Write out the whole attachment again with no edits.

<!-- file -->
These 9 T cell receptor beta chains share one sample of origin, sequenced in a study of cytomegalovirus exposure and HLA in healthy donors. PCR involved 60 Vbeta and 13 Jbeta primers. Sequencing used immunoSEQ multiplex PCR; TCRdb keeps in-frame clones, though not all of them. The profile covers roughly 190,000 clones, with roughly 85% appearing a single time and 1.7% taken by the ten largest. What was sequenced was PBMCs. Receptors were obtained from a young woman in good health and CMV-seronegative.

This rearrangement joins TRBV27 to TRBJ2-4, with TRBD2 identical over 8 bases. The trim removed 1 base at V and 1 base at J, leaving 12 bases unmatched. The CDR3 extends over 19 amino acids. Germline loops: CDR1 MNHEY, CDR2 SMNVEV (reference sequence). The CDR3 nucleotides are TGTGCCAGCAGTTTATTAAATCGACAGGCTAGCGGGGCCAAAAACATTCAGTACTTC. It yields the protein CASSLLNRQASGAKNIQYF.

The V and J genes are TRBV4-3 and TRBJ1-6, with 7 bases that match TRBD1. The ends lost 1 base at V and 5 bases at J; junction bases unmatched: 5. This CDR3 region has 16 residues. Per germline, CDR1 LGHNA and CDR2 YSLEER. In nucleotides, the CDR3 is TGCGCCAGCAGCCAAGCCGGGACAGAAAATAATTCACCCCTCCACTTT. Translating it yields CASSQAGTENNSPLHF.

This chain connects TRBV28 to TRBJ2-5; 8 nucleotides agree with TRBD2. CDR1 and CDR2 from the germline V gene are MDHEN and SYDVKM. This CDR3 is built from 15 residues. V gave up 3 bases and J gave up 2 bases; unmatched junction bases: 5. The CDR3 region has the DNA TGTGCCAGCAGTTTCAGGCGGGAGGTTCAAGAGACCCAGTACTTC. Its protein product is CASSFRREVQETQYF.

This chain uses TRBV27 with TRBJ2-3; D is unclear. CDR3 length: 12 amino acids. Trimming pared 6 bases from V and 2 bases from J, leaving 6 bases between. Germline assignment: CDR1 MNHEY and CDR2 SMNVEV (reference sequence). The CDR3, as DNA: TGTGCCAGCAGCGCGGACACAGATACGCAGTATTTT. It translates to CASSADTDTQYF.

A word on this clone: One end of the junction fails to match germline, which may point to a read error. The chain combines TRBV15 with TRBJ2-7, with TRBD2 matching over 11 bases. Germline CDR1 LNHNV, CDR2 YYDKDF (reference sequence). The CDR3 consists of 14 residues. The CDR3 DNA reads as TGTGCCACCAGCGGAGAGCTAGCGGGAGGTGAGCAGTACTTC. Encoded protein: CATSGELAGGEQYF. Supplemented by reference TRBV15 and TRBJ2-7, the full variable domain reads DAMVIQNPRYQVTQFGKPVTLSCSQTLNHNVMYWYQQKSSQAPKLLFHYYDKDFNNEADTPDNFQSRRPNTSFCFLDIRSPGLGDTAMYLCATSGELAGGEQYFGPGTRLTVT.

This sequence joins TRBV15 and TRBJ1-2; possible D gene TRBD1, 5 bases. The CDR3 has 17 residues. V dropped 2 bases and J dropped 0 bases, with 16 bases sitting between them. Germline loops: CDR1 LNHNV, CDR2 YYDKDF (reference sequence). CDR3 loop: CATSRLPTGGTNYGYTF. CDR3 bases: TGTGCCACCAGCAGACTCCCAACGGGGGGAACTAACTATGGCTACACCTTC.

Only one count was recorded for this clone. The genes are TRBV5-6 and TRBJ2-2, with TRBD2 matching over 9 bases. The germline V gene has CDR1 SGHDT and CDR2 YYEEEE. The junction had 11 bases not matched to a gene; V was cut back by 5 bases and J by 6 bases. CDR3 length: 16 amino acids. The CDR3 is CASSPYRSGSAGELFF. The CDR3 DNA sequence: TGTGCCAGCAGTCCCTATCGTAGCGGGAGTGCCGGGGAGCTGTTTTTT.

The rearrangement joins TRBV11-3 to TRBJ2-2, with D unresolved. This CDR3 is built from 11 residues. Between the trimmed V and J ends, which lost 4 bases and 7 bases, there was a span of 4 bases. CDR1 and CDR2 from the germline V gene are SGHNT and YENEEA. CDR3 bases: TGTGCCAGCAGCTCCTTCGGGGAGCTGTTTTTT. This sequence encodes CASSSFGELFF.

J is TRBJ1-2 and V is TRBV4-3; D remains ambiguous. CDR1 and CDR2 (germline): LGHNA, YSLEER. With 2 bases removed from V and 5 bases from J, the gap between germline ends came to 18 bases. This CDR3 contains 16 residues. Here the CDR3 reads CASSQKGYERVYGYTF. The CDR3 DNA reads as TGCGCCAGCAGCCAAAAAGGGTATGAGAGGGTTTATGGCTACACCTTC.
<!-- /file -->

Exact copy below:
These 9 T cell receptor beta chains share one sample of origin, sequenced in a study of cytomegalovirus exposure and HLA in healthy donors. PCR involved 60 Vbeta and 13 Jbeta primers. Sequencing used immunoSEQ multiplex PCR; TCRdb keeps in-frame clones, though not all of them. The profile covers roughly 190,000 clones, with roughly 85% appearing a single time and 1.7% taken by the ten largest. What was sequenced was PBMCs. Receptors were obtained from a young woman in good health and CMV-seronegative.

This rearrangement joins TRBV27 to TRBJ2-4, with TRBD2 identical over 8 bases. The trim removed 1 base at V and 1 base at J, leaving 12 bases unmatched. The CDR3 extends over 19 amino acids. Germline loops: CDR1 MNHEY, CDR2 SMNVEV (reference sequence). The CDR3 nucleotides are TGTGCCAGCAGTTTATTAAATCGACAGGCTAGCGGGGCCAAAAACATTCAGTACTTC. It yields the protein CASSLLNRQASGAKNIQYF.

The V and J genes are TRBV4-3 and TRBJ1-6, with 7 bases that match TRBD1. The ends lost 1 base at V and 5 bases at J; junction bases unmatched: 5. This CDR3 region has 16 residues. Per germline, CDR1 LGHNA and CDR2 YSLEER. In nucleotides, the CDR3 is TGCGCCAGCAGCCAAGCCGGGACAGAAAATAATTCACCCCTCCACTTT. Translating it yields CASSQAGTENNSPLHF.

This chain connects TRBV28 to TRBJ2-5; 8 nucleotides agree with TRBD2. CDR1 and CDR2 from the germline V gene are MDHEN and SYDVKM. This CDR3 is built from 15 residues. V gave up 3 bases and J gave up 2 bases; unmatched junction bases: 5. The CDR3 region has the DNA TGTGCCAGCAGTTTCAGGCGGGAGGTTCAAGAGACCCAGTACTTC. Its protein product is CASSFRREVQETQYF.

This chain uses TRBV27 with TRBJ2-3; D is unclear. CDR3 length: 12 amino acids. Trimming pared 6 bases from V and 2 bases from J, leaving 6 bases between. Germline assignment: CDR1 MNHEY and CDR2 SMNVEV (reference sequence). The CDR3, as DNA: TGTGCCAGCAGCGCGGACACAGATACGCAGTATTTT. It translates to CASSADTDTQYF.

A word on this clone: One end of the junction fails to match germline, which may point to a read error. The chain combines TRBV15 with TRBJ2-7, with TRBD2 matching over 11 bases. Germline CDR1 LNHNV, CDR2 YYDKDF (reference sequence). The CDR3 consists of 14 residues. The CDR3 DNA reads as TGTGCCACCAGCGGAGAGCTAGCGGGAGGTGAGCAGTACTTC. Encoded protein: CATSGELAGGEQYF. Supplemented by reference TRBV15 and TRBJ2-7, the full variable domain reads DAMVIQNPRYQVTQFGKPVTLSCSQTLNHNVMYWYQQKSSQAPKLLFHYYDKDFNNEADTPDNFQSRRPNTSFCFLDIRSPGLGDTAMYLCATSGELAGGEQYFGPGTRLTVT.

This sequence joins TRBV15 and TRBJ1-2; possible D gene TRBD1, 5 bases. The CDR3 has 17 residues. V dropped 2 bases and J dropped 0 bases, with 16 bases sitting between them. Germline loops: CDR1 LNHNV, CDR2 YYDKDF (reference sequence). CDR3 loop: CATSRLPTGGTNYGYTF. CDR3 bases: TGTGCCACCAGCAGACTCCCAACGGGGGGAACTAACTATGGCTACACCTTC.

Only one count was recorded for this clone. The genes are TRBV5-6 and TRBJ2-2, with TRBD2 matching over 9 bases. The germline V gene has CDR1 SGHDT and CDR2 YYEEEE. The junction had 11 bases not matched to a gene; V was cut back by 5 bases and J by 6 bases. CDR3 length: 16 amino acids. The CDR3 is CASSPYRSGSAGELFF. The CDR3 DNA sequence: TGTGCCAGCAGTCCCTATCGTAGCGGGAGTGCCGGGGAGCTGTTTTTT.

The rearrangement joins TRBV11-3 to TRBJ2-2, with D unresolved. This CDR3 is built from 11 residues. Between the trimmed V and J ends, which lost 4 bases and 7 bases, there was a span of 4 bases. CDR1 and CDR2 from the germline V gene are SGHNT and YENEEA. CDR3 bases: TGTGCCAGCAGCTCCTTCGGGGAGCTGTTTTTT. This sequence encodes CASSSFGELFF.

J is TRBJ1-2 and V is TRBV4-3; D remains ambiguous. CDR1 and CDR2 (germline): LGHNA, YSLEER. With 2 bases removed from V and 5 bases from J, the gap between germline ends came to 18 bases. This CDR3 contains 16 residues. Here the CDR3 reads CASSQKGYERVYGYTF. The CDR3 DNA reads as TGCGCCAGCAGCCAAAAAGGGTATGAGAGGGTTTATGGCTACACCTTC.